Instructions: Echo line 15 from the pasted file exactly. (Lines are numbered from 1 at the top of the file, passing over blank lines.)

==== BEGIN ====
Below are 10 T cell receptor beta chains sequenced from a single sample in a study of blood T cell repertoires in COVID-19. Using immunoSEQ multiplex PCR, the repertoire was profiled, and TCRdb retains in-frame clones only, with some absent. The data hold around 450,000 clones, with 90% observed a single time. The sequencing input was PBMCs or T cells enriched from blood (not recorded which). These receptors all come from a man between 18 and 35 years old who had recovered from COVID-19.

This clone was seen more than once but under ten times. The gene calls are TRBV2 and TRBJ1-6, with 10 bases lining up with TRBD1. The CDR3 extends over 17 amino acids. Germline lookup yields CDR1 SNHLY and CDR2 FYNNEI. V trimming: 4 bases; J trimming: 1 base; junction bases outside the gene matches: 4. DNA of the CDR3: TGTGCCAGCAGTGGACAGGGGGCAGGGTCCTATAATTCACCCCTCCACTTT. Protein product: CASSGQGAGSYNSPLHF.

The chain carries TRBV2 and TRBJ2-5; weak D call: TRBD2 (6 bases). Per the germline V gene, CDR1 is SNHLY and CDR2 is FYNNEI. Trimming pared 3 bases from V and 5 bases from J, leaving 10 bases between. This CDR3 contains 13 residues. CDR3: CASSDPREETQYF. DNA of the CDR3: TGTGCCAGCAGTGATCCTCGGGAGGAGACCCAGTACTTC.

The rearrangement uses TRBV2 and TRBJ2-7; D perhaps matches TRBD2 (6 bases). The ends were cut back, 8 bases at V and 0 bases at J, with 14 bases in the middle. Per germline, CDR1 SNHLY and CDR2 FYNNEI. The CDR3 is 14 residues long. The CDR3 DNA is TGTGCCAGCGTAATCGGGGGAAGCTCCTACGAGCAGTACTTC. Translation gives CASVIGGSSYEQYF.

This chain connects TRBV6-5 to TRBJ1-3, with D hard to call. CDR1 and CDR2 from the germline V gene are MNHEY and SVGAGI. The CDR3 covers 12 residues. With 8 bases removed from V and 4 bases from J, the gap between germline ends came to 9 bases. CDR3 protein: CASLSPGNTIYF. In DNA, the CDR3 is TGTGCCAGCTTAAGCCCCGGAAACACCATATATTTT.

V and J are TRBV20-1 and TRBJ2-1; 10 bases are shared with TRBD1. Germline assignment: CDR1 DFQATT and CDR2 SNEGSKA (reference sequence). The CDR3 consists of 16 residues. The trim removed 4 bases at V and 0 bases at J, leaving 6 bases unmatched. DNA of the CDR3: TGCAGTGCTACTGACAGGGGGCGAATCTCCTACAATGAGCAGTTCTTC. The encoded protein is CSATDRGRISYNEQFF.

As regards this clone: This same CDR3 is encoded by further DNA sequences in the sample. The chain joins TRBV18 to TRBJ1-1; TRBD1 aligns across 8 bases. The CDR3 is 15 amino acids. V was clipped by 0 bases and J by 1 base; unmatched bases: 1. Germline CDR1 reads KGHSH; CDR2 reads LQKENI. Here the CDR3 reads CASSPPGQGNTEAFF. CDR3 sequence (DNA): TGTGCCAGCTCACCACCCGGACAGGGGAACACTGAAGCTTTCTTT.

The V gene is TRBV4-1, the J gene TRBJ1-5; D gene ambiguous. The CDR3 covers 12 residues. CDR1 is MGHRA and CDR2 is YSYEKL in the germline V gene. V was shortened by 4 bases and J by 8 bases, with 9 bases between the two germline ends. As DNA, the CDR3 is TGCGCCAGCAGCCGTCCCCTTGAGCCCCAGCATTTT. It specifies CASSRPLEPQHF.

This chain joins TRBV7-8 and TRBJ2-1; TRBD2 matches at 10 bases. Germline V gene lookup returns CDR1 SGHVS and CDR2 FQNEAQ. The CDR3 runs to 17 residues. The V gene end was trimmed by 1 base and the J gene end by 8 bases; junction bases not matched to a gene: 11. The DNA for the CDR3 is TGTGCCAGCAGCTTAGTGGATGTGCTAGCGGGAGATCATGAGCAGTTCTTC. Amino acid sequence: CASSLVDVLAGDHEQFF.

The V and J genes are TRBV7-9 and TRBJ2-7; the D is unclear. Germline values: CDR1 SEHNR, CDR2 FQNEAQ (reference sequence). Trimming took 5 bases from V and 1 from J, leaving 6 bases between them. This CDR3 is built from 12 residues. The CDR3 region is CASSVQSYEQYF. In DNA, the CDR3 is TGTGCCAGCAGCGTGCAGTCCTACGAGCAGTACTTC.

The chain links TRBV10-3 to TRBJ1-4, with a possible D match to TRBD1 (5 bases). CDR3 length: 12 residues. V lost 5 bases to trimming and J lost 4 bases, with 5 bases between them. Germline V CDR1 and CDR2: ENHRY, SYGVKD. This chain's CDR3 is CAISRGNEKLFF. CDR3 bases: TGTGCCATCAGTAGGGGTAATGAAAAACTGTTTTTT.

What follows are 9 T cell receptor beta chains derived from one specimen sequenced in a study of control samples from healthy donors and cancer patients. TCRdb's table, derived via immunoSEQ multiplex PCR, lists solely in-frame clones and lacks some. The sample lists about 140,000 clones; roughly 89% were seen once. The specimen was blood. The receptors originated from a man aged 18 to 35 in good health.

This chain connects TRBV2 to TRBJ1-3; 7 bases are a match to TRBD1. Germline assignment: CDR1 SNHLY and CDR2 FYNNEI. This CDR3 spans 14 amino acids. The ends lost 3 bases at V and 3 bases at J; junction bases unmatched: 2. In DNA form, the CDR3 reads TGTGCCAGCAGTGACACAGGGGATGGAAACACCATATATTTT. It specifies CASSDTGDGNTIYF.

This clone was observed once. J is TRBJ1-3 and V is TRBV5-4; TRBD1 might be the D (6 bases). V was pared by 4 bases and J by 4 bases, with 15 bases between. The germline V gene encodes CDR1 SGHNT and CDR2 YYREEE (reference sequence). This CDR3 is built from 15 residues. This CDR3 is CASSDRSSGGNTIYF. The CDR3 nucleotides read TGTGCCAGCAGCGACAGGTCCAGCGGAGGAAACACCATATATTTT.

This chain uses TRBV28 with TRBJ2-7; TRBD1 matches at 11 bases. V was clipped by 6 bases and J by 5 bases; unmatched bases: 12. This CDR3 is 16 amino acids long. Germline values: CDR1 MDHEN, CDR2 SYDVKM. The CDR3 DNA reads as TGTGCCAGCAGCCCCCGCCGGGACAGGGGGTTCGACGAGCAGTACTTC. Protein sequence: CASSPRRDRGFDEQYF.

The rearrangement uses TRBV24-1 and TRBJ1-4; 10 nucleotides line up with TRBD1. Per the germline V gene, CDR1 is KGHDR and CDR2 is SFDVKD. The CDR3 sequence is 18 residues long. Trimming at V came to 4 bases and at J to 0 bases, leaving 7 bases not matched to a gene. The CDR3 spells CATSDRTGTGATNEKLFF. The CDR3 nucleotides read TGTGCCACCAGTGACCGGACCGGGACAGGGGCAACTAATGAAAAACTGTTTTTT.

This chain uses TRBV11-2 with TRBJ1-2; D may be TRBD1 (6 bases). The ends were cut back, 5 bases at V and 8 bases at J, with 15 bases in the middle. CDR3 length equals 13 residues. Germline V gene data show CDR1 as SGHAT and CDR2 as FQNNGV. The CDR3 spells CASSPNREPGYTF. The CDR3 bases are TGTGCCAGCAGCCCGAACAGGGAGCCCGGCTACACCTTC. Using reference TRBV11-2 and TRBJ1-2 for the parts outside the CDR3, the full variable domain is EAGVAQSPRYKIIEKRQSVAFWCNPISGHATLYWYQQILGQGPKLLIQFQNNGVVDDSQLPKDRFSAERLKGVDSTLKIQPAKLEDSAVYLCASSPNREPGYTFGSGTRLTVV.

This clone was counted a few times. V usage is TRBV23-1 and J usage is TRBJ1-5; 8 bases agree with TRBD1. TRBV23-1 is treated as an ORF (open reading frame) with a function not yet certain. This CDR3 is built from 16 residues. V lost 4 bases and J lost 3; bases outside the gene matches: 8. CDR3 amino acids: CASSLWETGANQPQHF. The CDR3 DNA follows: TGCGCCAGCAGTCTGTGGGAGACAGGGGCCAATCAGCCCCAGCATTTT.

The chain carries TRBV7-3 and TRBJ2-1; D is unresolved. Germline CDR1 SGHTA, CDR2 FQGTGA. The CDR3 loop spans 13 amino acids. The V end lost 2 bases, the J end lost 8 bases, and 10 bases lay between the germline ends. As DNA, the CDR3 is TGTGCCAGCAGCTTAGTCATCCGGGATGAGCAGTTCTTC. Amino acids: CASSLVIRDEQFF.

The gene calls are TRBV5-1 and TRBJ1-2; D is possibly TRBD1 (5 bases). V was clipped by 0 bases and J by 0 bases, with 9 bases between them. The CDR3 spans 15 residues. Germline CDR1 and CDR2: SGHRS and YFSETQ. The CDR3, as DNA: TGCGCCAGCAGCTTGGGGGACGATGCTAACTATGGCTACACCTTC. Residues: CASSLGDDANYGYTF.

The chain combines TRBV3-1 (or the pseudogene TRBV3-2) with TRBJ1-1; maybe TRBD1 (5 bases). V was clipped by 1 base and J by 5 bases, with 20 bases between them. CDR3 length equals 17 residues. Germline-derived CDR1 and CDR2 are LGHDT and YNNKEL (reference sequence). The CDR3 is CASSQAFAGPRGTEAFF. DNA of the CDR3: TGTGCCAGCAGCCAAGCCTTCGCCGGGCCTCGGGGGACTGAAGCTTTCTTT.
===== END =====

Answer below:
This chain uses TRBV28 with TRBJ2-7; TRBD1 matches at 11 bases. V was clipped by 6 bases and J by 5 bases; unmatched bases: 12. This CDR3 is 16 amino acids long. Germline values: CDR1 MDHEN, CDR2 SYDVKM. The CDR3 DNA reads as TGTGCCAGCAGCCCCCGCCGGGACAGGGGGTTCGACGAGCAGTACTTC. Protein sequence: CASSPRRDRGFDEQYF.